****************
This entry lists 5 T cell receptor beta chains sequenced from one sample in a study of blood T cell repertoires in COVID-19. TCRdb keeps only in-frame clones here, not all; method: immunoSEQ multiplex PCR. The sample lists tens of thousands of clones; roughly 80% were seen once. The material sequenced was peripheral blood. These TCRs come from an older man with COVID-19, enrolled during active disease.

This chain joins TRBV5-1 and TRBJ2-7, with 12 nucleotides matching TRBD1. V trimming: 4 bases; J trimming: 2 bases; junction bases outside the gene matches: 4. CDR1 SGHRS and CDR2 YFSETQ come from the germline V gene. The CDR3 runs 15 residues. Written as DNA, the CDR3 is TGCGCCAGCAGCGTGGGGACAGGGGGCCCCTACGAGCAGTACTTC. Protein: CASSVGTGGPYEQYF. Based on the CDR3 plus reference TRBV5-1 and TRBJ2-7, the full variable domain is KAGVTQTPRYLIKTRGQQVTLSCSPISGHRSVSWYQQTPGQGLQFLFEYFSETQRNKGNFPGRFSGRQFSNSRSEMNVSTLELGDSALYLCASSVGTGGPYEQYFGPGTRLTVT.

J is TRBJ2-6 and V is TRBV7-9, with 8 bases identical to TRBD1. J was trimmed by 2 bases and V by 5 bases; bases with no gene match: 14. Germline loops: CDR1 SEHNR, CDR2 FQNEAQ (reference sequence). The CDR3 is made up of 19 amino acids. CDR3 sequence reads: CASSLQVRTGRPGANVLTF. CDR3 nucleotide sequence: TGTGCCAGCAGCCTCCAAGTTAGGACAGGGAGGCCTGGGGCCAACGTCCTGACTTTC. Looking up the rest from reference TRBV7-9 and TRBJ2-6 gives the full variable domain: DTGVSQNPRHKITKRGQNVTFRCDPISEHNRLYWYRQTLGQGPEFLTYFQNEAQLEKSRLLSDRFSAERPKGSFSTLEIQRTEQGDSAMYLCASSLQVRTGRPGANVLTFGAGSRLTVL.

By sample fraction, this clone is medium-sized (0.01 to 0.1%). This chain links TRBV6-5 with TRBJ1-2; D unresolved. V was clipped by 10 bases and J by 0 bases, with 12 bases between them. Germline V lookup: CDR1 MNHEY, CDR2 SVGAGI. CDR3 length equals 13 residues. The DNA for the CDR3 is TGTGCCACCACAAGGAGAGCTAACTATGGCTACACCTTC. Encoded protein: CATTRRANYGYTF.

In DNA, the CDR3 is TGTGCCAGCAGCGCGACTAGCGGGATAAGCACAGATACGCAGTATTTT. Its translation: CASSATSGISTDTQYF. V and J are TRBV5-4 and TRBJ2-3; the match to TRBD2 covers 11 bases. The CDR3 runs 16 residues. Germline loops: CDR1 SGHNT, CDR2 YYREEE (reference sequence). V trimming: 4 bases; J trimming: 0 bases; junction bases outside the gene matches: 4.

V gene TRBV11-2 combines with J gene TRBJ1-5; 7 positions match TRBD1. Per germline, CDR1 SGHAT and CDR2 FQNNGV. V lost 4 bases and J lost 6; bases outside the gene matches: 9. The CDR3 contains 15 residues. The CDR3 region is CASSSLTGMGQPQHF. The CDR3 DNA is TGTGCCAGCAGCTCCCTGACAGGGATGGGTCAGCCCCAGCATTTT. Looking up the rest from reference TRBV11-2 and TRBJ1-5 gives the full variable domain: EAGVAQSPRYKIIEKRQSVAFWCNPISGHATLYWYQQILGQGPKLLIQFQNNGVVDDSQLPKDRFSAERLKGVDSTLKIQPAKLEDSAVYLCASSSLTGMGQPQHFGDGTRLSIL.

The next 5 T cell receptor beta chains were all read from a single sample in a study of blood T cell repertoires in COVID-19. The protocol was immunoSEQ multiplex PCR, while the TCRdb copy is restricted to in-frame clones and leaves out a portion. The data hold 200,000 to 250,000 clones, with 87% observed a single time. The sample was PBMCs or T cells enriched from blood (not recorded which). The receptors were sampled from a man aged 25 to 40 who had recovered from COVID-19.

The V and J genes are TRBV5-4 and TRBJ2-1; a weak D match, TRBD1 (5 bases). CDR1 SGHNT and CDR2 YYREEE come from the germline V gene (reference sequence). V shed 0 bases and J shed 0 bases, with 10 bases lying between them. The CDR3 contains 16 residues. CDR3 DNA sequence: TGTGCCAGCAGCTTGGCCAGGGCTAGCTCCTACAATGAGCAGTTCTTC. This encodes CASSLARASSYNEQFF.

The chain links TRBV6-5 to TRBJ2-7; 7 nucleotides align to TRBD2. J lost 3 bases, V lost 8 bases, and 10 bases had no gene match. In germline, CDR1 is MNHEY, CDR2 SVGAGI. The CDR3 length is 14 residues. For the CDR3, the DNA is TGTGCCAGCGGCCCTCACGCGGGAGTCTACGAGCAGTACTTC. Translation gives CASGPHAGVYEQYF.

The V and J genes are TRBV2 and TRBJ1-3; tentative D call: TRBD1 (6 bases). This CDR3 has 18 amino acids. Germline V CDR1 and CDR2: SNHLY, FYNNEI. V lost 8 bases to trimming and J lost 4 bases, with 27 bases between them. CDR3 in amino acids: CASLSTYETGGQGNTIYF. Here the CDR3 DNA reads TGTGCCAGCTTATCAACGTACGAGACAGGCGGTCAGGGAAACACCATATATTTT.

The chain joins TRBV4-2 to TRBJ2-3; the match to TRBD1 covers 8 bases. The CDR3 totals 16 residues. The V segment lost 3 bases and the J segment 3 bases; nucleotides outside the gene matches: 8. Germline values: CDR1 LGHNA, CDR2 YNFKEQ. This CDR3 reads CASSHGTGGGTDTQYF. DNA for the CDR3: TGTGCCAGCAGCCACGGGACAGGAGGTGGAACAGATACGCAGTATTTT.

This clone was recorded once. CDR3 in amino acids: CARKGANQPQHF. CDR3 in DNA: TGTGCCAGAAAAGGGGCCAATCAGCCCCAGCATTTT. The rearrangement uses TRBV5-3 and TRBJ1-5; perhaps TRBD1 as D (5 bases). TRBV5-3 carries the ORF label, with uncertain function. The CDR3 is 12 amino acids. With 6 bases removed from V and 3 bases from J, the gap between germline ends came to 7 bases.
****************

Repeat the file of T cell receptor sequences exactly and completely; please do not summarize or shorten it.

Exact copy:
This entry lists 5 T cell receptor beta chains sequenced from one sample in a study of blood T cell repertoires in COVID-19. TCRdb keeps only in-frame clones here, not all; method: immunoSEQ multiplex PCR. The sample lists tens of thousands of clones; roughly 80% were seen once. The material sequenced was peripheral blood. These TCRs come from an older man with COVID-19, enrolled during active disease.

This chain joins TRBV5-1 and TRBJ2-7, with 12 nucleotides matching TRBD1. V trimming: 4 bases; J trimming: 2 bases; junction bases outside the gene matches: 4. CDR1 SGHRS and CDR2 YFSETQ come from the germline V gene. The CDR3 runs 15 residues. Written as DNA, the CDR3 is TGCGCCAGCAGCGTGGGGACAGGGGGCCCCTACGAGCAGTACTTC. Protein: CASSVGTGGPYEQYF. Based on the CDR3 plus reference TRBV5-1 and TRBJ2-7, the full variable domain is KAGVTQTPRYLIKTRGQQVTLSCSPISGHRSVSWYQQTPGQGLQFLFEYFSETQRNKGNFPGRFSGRQFSNSRSEMNVSTLELGDSALYLCASSVGTGGPYEQYFGPGTRLTVT.

J is TRBJ2-6 and V is TRBV7-9, with 8 bases identical to TRBD1. J was trimmed by 2 bases and V by 5 bases; bases with no gene match: 14. Germline loops: CDR1 SEHNR, CDR2 FQNEAQ (reference sequence). The CDR3 is made up of 19 amino acids. CDR3 sequence reads: CASSLQVRTGRPGANVLTF. CDR3 nucleotide sequence: TGTGCCAGCAGCCTCCAAGTTAGGACAGGGAGGCCTGGGGCCAACGTCCTGACTTTC. Looking up the rest from reference TRBV7-9 and TRBJ2-6 gives the full variable domain: DTGVSQNPRHKITKRGQNVTFRCDPISEHNRLYWYRQTLGQGPEFLTYFQNEAQLEKSRLLSDRFSAERPKGSFSTLEIQRTEQGDSAMYLCASSLQVRTGRPGANVLTFGAGSRLTVL.

By sample fraction, this clone is medium-sized (0.01 to 0.1%). This chain links TRBV6-5 with TRBJ1-2; D unresolved. V was clipped by 10 bases and J by 0 bases, with 12 bases between them. Germline V lookup: CDR1 MNHEY, CDR2 SVGAGI. CDR3 length equals 13 residues. The DNA for the CDR3 is TGTGCCACCACAAGGAGAGCTAACTATGGCTACACCTTC. Encoded protein: CATTRRANYGYTF.

In DNA, the CDR3 is TGTGCCAGCAGCGCGACTAGCGGGATAAGCACAGATACGCAGTATTTT. Its translation: CASSATSGISTDTQYF. V and J are TRBV5-4 and TRBJ2-3; the match to TRBD2 covers 11 bases. The CDR3 runs 16 residues. Germline loops: CDR1 SGHNT, CDR2 YYREEE (reference sequence). V trimming: 4 bases; J trimming: 0 bases; junction bases outside the gene matches: 4.

V gene TRBV11-2 combines with J gene TRBJ1-5; 7 positions match TRBD1. Per germline, CDR1 SGHAT and CDR2 FQNNGV. V lost 4 bases and J lost 6; bases outside the gene matches: 9. The CDR3 contains 15 residues. The CDR3 region is CASSSLTGMGQPQHF. The CDR3 DNA is TGTGCCAGCAGCTCCCTGACAGGGATGGGTCAGCCCCAGCATTTT. Looking up the rest from reference TRBV11-2 and TRBJ1-5 gives the full variable domain: EAGVAQSPRYKIIEKRQSVAFWCNPISGHATLYWYQQILGQGPKLLIQFQNNGVVDDSQLPKDRFSAERLKGVDSTLKIQPAKLEDSAVYLCASSSLTGMGQPQHFGDGTRLSIL.

The next 5 T cell receptor beta chains were all read from a single sample in a study of blood T cell repertoires in COVID-19. The protocol was immunoSEQ multiplex PCR, while the TCRdb copy is restricted to in-frame clones and leaves out a portion. The data hold 200,000 to 250,000 clones, with 87% observed a single time. The sample was PBMCs or T cells enriched from blood (not recorded which). The receptors were sampled from a man aged 25 to 40 who had recovered from COVID-19.

The V and J genes are TRBV5-4 and TRBJ2-1; a weak D match, TRBD1 (5 bases). CDR1 SGHNT and CDR2 YYREEE come from the germline V gene (reference sequence). V shed 0 bases and J shed 0 bases, with 10 bases lying between them. The CDR3 contains 16 residues. CDR3 DNA sequence: TGTGCCAGCAGCTTGGCCAGGGCTAGCTCCTACAATGAGCAGTTCTTC. This encodes CASSLARASSYNEQFF.

The chain links TRBV6-5 to TRBJ2-7; 7 nucleotides align to TRBD2. J lost 3 bases, V lost 8 bases, and 10 bases had no gene match. In germline, CDR1 is MNHEY, CDR2 SVGAGI. The CDR3 length is 14 residues. For the CDR3, the DNA is TGTGCCAGCGGCCCTCACGCGGGAGTCTACGAGCAGTACTTC. Translation gives CASGPHAGVYEQYF.

The V and J genes are TRBV2 and TRBJ1-3; tentative D call: TRBD1 (6 bases). This CDR3 has 18 amino acids. Germline V CDR1 and CDR2: SNHLY, FYNNEI. V lost 8 bases to trimming and J lost 4 bases, with 27 bases between them. CDR3 in amino acids: CASLSTYETGGQGNTIYF. Here the CDR3 DNA reads TGTGCCAGCTTATCAACGTACGAGACAGGCGGTCAGGGAAACACCATATATTTT.

The chain joins TRBV4-2 to TRBJ2-3; the match to TRBD1 covers 8 bases. The CDR3 totals 16 residues. The V segment lost 3 bases and the J segment 3 bases; nucleotides outside the gene matches: 8. Germline values: CDR1 LGHNA, CDR2 YNFKEQ. This CDR3 reads CASSHGTGGGTDTQYF. DNA for the CDR3: TGTGCCAGCAGCCACGGGACAGGAGGTGGAACAGATACGCAGTATTTT.

This clone was recorded once. CDR3 in amino acids: CARKGANQPQHF. CDR3 in DNA: TGTGCCAGAAAAGGGGCCAATCAGCCCCAGCATTTT. The rearrangement uses TRBV5-3 and TRBJ1-5; perhaps TRBD1 as D (5 bases). TRBV5-3 carries the ORF label, with uncertain function. The CDR3 is 12 amino acids. With 6 bases removed from V and 3 bases from J, the gap between germline ends came to 7 bases.